inland with lower-mid 40s at the coast. A few mid 30s will be
possible in some of the normally colder areas of northern
Dorchester and Berkeley Counties away from the Santee Cooper
Lakes, including the Francis Marion National Forest.

Friday: A mid/upper lvl low positioned over the Great Lakes and
Northeast will help push a weak cold front through the region early
this weekend. Latest guidance indicates the front will remain dry,
but mid/upper lvl-moisture along with strong divergence associated
with the right-rear quadrant of an upper lvl-jet should produce
widespread cloud cover over the Southeast. Given the setup, temps
should remain a bit cooler inland where high clouds and fropa occur
first. In general, temps will peak in the upper 50s inland to
low/mid 60s near the coast. Dry and cold high pressure will push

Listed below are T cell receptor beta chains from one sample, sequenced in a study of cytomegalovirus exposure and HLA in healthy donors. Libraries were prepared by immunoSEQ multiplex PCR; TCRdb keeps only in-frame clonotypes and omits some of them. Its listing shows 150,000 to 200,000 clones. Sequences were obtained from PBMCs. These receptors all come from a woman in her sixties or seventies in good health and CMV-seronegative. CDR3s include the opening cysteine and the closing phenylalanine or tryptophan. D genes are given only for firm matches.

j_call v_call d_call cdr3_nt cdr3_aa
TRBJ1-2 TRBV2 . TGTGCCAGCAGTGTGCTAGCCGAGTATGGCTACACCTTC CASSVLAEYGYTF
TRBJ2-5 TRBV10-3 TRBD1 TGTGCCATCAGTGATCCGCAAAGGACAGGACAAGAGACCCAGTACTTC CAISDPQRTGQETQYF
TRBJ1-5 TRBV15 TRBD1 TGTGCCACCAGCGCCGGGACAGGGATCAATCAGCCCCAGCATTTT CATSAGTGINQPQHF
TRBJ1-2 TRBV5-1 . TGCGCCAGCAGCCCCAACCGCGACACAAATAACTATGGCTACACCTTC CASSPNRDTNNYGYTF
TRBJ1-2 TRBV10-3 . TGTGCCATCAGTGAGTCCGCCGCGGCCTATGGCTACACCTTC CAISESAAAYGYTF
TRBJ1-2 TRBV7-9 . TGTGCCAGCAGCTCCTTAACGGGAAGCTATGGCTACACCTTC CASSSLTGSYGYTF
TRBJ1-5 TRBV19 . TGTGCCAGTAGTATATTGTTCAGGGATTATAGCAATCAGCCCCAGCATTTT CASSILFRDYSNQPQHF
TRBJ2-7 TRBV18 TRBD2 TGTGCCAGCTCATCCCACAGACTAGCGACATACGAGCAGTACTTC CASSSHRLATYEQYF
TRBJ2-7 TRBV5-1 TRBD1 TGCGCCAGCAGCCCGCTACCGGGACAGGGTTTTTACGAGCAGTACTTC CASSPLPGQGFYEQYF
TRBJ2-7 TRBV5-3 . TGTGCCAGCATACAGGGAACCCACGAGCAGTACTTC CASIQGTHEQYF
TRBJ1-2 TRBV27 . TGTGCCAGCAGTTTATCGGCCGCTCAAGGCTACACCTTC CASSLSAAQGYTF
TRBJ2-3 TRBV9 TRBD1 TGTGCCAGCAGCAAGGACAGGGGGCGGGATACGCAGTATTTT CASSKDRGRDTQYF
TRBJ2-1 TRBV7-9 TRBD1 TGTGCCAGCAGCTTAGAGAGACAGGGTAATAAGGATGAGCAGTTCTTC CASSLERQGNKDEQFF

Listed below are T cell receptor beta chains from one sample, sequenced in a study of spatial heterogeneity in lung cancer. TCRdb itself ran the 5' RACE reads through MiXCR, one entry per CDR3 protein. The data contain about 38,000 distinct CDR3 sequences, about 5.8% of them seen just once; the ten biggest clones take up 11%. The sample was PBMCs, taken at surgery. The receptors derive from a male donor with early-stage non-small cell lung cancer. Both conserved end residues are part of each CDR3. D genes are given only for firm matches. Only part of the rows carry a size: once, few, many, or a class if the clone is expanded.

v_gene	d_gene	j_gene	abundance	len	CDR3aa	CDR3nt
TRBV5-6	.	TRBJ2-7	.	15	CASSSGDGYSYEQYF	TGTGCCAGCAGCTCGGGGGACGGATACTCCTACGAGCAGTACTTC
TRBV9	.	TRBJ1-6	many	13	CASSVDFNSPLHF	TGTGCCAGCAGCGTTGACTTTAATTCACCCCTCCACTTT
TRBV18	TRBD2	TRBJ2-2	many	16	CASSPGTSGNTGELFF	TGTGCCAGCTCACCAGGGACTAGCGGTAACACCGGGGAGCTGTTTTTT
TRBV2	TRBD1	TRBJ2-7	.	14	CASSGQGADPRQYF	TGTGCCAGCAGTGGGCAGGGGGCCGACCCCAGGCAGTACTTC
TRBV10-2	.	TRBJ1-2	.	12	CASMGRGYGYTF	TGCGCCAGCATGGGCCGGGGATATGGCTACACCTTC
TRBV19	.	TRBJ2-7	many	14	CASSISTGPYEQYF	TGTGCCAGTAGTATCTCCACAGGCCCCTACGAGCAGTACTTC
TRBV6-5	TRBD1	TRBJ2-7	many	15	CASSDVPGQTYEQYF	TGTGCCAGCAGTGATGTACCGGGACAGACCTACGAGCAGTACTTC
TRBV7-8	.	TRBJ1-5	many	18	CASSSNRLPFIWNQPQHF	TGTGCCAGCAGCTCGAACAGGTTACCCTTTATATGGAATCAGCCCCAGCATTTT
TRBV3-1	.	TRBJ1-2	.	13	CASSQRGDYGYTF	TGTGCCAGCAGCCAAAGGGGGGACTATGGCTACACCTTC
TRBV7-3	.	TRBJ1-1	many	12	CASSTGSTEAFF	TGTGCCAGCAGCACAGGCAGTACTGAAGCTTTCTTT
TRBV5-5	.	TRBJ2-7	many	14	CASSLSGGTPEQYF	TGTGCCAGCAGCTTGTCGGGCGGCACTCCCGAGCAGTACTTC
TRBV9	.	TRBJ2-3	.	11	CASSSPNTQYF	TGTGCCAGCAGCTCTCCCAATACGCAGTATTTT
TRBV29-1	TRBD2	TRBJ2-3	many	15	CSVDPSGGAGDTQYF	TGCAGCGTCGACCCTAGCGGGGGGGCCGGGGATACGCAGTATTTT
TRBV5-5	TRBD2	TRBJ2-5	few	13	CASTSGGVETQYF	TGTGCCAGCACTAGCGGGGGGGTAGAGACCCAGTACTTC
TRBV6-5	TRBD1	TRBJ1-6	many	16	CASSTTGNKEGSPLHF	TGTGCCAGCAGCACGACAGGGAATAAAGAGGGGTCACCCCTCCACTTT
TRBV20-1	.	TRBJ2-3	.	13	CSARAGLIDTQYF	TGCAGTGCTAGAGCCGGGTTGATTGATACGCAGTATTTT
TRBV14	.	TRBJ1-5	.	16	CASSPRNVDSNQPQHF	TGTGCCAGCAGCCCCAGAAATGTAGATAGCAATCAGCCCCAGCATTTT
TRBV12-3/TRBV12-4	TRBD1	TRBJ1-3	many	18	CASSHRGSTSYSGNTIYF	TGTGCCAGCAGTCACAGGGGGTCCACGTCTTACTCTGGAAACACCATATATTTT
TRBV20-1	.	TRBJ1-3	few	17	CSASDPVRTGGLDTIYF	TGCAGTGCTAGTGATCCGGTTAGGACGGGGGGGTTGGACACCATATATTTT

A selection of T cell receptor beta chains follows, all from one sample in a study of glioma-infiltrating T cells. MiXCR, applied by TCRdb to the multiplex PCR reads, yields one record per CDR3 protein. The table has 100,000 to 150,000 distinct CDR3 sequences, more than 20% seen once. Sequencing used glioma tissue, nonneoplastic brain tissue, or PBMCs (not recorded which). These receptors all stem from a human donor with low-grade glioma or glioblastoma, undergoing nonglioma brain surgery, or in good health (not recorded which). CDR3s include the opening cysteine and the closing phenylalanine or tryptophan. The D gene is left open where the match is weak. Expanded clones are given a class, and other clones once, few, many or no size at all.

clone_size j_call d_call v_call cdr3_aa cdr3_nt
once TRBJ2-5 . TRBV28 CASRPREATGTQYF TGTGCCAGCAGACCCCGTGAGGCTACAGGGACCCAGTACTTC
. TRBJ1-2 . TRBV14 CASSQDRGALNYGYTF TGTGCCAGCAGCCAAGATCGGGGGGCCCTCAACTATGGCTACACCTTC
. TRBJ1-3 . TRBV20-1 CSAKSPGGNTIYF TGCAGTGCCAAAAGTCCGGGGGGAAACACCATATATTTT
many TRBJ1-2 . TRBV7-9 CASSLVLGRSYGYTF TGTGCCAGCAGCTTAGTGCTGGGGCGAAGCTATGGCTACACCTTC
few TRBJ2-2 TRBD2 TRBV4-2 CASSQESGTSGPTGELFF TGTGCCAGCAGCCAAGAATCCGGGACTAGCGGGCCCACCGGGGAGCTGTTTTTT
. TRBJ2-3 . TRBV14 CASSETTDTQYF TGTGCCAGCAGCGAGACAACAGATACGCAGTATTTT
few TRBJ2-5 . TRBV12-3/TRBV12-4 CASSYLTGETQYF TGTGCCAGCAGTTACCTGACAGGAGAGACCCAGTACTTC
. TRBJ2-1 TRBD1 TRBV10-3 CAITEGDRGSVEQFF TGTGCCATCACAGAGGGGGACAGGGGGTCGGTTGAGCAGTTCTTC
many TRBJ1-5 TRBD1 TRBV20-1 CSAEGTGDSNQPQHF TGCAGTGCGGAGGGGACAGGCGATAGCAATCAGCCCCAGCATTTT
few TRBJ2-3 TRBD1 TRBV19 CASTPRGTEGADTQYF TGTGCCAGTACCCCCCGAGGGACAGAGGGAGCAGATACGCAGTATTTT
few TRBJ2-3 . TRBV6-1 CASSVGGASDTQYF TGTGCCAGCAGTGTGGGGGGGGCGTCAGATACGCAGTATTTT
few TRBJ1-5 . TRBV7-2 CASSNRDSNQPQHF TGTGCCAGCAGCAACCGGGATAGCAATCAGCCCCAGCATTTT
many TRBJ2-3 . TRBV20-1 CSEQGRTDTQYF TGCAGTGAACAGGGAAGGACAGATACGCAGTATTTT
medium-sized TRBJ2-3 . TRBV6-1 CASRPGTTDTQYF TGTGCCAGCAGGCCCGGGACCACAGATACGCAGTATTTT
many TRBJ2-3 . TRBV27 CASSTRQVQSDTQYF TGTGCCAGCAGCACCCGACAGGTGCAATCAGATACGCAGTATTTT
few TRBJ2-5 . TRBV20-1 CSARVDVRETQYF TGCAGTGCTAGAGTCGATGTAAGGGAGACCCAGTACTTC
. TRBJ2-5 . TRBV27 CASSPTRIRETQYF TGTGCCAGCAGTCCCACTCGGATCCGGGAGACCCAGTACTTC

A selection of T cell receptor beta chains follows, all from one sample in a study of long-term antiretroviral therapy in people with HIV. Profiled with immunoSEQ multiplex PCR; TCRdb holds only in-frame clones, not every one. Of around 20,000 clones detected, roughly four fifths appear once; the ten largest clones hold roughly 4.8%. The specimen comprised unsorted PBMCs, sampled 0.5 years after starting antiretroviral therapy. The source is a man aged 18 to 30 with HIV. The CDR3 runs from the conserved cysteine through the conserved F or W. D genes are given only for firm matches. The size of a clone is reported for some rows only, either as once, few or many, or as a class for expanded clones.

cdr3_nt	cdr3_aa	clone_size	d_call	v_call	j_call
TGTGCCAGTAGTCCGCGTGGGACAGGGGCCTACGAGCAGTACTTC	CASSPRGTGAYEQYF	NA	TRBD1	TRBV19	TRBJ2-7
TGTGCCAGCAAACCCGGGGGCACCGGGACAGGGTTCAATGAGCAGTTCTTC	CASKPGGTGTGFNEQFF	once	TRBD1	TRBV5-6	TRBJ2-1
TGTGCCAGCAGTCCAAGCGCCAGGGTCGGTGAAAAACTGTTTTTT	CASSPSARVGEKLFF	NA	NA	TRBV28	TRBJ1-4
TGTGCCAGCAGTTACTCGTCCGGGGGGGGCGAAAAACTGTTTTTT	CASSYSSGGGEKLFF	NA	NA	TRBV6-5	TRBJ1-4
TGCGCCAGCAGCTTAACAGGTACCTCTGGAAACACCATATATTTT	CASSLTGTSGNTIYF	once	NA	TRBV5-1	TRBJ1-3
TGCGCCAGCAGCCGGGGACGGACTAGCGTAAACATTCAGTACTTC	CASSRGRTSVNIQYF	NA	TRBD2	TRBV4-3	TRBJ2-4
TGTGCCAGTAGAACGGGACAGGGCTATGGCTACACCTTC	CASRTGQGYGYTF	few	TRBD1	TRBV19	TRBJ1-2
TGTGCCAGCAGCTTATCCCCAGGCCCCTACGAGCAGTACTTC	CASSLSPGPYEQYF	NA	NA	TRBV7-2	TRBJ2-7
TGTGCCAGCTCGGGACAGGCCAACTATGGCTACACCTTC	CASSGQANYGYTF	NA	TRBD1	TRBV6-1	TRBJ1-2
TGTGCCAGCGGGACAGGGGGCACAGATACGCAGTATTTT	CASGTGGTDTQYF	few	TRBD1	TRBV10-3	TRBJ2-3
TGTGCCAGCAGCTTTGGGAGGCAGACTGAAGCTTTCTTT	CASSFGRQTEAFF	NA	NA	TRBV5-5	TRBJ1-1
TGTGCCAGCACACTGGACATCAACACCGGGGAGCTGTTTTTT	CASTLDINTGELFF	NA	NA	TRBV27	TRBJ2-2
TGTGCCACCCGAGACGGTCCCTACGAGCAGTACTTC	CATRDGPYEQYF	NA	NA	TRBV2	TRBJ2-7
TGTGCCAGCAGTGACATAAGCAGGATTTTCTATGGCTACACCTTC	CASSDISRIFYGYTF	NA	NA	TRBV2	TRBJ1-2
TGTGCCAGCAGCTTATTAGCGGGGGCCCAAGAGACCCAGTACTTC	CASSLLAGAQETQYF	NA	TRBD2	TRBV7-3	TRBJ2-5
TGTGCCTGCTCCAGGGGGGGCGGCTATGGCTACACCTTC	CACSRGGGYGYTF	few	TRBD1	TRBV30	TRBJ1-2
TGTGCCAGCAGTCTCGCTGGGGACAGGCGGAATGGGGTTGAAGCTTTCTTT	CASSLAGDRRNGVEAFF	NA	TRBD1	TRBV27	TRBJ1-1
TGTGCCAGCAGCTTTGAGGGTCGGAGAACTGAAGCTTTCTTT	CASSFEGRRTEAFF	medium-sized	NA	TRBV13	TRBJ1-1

into the area Friday night, resulting in a gradual decrease of cloud
cover late. Lows should dip into the lower 30s inland where
radiational cooling is strongest and to the mid/upper 30s closer to
the coast.

Saturday and Sunday: Conditions will remain quiet this weekend and
early next week as dry high pressure becomes centered over the
Southeast on Saturday, then slowly shifts offshore on Sunday. Temps
will be slow to warm on Saturday despite a full day of sun and west
downsloping wind. In general, afternoon highs should peak in the
mid/upper 50s for most areas. A few locations could reach 60 along
coastal Georgia. Strong radiational cooling under clear skies will
support Saturday night lows in the mid/upper 30s away from the
coast. A light southerly flow will then develop over the Southeast
as the center of the high shifts offshore. This should lead to
noticeably warmer temps Sunday afternoon before the onset of
increasing moisture and clouds late. In general, Sunday highs should
peak in the mid 60s for most areas. A few areas could approach the
upper 60s near the Altamaha River in Southeast Georgia.


Cloud cover should expand over the Southeast Sunday night with
increasing moisture and isentropic ascent occurring well ahead of a
cold front approaching the area. Chances of showers should arrive
late Sunday night and increase in coverage through Monday as a plume
of moisture characterized by PWATs near 1.75-2.0 inches advects over